Many gardening enthusiasts invest in hydroponics only to be discouraged later by the cost of proprietary nutrient formula to be used. Aquaponics negate the need for special nutrient solutions, so the system can be run without high recurring costs. It provides high-quality protein and a variety of vegetables with minimal investment and running expenses. It is hard to believe, but an aquaponics system requires only 10% of the water required for growing the same amount of food by traditional soil-based gardening.
Any home gardener can make and run an aquaponics system to increase his personal food production. It is as viable on small scale as it is for commercial food production. The recycling of water takes care of the twin issues of waste water disposal and sourcing of fresh water. The absence of soil reduces soil-borne diseases and pests such as nematode worms. Above all, it ensures healthy food free of chemical fertilizers, pesticides, and herbicides.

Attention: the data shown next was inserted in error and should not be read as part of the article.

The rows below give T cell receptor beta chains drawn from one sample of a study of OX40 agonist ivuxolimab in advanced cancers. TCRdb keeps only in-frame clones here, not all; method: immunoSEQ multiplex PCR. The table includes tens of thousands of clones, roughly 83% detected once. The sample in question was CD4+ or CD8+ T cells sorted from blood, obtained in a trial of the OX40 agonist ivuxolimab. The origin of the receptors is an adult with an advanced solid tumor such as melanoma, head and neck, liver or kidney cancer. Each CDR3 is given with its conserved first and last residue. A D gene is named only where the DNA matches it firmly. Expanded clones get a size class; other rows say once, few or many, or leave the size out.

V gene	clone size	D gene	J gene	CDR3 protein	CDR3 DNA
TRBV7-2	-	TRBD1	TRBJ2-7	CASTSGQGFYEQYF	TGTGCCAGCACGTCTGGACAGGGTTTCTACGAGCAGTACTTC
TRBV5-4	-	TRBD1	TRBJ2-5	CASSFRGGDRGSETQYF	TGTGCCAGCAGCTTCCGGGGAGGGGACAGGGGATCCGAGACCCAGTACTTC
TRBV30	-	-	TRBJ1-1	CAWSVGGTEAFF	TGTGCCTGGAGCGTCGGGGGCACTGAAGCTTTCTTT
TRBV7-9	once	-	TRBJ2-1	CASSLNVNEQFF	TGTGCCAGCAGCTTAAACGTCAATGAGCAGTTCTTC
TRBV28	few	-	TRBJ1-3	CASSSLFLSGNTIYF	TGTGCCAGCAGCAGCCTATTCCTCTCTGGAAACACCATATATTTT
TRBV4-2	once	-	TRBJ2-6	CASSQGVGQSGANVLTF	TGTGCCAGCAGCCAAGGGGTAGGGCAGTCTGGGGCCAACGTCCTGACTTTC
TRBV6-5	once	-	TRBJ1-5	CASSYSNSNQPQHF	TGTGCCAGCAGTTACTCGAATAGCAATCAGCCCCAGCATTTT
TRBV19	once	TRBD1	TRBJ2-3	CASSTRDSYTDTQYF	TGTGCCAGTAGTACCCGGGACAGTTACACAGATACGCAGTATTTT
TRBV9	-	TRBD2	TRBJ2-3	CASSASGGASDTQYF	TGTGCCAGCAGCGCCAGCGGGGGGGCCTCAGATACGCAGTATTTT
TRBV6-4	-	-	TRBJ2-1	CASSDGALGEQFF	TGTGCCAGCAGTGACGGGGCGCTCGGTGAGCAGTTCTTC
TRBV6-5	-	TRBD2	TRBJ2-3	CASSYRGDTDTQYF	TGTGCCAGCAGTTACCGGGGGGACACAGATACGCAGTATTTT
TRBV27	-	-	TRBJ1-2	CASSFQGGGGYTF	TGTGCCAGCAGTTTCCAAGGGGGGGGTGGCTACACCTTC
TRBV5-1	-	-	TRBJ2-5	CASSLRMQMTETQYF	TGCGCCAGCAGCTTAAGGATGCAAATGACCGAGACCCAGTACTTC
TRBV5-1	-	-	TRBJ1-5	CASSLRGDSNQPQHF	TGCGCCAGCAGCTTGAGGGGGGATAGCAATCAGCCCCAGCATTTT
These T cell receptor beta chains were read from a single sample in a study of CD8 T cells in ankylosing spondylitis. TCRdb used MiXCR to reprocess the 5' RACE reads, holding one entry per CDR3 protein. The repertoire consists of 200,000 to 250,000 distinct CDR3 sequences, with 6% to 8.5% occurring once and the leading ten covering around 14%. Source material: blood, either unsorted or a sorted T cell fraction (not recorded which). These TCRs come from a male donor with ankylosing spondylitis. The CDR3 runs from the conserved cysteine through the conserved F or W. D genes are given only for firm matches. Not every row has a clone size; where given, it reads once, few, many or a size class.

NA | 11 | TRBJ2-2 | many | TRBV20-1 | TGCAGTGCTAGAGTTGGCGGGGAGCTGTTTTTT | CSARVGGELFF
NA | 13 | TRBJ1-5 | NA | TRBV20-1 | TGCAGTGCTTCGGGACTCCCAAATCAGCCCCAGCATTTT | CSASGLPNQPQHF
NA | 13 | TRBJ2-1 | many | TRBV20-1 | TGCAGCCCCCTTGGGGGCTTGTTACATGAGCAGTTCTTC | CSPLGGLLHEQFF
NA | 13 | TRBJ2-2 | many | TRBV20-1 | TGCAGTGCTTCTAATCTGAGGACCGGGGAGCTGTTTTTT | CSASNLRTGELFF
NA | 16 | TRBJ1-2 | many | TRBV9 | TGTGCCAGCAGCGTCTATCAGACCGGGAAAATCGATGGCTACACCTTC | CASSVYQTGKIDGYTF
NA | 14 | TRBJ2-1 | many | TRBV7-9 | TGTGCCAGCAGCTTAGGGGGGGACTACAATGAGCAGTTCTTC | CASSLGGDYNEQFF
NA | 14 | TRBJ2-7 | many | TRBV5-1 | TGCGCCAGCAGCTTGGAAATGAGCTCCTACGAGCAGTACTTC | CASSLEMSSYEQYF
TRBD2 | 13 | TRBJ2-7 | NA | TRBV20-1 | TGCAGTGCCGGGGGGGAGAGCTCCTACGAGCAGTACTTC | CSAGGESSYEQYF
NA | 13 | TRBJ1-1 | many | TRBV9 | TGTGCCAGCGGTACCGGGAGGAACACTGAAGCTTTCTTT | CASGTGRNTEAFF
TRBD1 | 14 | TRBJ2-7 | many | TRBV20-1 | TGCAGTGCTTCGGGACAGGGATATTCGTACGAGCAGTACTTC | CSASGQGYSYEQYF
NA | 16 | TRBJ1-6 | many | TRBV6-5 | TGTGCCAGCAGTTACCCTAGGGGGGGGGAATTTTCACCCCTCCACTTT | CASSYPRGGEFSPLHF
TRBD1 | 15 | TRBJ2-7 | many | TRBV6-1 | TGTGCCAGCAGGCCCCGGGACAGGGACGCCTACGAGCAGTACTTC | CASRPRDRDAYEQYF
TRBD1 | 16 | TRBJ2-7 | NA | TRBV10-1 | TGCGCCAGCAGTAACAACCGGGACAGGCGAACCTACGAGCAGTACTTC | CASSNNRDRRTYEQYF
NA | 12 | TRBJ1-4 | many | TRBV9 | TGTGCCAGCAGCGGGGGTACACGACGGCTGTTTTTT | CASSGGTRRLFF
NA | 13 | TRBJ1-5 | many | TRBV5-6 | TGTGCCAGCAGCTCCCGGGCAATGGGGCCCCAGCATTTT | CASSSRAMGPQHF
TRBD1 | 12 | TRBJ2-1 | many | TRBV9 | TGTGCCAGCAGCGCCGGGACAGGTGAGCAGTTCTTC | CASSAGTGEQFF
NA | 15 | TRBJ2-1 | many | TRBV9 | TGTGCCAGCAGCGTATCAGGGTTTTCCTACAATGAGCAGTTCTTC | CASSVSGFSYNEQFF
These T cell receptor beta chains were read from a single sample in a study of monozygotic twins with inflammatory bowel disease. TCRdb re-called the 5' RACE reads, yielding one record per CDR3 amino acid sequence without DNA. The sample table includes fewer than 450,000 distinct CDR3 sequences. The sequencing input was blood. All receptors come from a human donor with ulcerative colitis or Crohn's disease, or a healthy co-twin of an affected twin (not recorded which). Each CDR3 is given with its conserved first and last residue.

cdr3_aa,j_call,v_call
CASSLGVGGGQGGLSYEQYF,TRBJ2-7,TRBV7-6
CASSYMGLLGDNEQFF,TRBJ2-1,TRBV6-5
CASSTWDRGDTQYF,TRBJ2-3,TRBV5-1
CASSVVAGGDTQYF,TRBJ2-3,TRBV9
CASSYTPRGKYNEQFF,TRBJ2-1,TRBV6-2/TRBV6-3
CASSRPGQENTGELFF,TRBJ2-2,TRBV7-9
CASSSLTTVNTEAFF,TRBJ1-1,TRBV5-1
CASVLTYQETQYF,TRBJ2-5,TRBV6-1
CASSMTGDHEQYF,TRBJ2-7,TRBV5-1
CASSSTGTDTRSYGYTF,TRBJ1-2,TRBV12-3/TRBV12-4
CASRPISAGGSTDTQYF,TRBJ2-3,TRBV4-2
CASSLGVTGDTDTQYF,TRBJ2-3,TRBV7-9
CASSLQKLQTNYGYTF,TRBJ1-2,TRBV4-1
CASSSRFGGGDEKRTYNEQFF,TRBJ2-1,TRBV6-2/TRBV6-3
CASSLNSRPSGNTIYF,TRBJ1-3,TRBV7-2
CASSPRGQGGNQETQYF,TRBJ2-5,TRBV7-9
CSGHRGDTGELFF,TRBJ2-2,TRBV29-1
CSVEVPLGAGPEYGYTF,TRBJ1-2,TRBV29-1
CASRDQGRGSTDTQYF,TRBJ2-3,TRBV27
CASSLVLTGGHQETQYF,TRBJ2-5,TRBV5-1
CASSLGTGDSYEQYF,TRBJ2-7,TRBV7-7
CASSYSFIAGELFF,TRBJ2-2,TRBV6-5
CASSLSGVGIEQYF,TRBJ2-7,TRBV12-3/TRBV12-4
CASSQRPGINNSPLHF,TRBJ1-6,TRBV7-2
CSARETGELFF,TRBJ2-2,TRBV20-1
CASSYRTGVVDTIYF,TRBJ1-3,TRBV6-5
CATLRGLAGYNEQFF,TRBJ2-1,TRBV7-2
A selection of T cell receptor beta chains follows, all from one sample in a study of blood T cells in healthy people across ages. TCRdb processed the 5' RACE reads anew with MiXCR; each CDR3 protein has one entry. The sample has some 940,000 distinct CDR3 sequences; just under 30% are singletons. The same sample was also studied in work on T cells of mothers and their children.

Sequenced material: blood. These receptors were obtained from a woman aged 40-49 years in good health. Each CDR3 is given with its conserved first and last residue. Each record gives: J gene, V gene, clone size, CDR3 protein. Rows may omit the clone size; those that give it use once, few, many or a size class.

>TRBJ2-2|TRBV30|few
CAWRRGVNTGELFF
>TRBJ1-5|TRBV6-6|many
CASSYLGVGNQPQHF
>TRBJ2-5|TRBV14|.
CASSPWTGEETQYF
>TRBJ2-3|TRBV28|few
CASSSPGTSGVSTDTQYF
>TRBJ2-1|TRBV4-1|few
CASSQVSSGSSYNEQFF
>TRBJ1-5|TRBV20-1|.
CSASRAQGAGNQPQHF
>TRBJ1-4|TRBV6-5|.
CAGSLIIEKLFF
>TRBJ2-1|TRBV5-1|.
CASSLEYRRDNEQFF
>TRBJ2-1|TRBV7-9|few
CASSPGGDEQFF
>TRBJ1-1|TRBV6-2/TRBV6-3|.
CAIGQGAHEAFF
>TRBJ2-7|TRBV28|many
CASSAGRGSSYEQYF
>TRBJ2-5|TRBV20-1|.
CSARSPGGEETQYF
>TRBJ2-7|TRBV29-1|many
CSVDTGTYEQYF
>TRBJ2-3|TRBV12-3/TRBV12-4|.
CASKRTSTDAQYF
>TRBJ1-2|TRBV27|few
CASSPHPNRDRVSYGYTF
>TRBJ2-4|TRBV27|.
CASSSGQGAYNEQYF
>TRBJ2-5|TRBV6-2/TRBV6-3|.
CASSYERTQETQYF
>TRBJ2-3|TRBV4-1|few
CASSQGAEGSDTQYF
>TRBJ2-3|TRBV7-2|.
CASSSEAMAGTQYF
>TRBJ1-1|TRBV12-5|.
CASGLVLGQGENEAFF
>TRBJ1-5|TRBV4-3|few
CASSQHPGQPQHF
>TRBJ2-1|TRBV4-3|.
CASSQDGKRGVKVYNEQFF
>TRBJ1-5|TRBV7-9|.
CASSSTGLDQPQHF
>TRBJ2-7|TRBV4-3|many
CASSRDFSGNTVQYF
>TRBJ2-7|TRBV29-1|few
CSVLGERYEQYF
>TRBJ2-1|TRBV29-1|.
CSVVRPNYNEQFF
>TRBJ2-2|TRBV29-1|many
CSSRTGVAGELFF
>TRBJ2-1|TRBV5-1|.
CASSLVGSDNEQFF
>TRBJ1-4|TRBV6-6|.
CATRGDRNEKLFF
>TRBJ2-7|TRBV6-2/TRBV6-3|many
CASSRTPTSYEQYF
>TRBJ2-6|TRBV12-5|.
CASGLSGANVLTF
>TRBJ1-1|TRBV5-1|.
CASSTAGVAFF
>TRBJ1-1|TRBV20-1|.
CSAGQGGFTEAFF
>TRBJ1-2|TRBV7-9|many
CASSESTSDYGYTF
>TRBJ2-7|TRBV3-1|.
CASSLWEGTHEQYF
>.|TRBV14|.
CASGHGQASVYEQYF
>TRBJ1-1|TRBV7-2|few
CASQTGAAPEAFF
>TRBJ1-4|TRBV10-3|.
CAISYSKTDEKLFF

The simplest aquaponics system would be just growing a bunch of watercress on a piece of foam floating in your aquarium. But for generating any significant amount of food, you will need an arrangement on a much larger scale. It involves a few pipes and pumps and a lot of biochemical reactions.
In a functional model of aquaponics, the aquaculture section, and the hydroponics sections are interconnected through pipes. In the aquaculture section, the fish waste and the decaying food particles result in water with high concentration of ammonia and carbon dioxide. This water is pumped into the hydroponic section where the plants are growing in an inert media like gravel or clay pellets. However, the plants cannot use the nutrients directly unless they are broken down further by microbial action.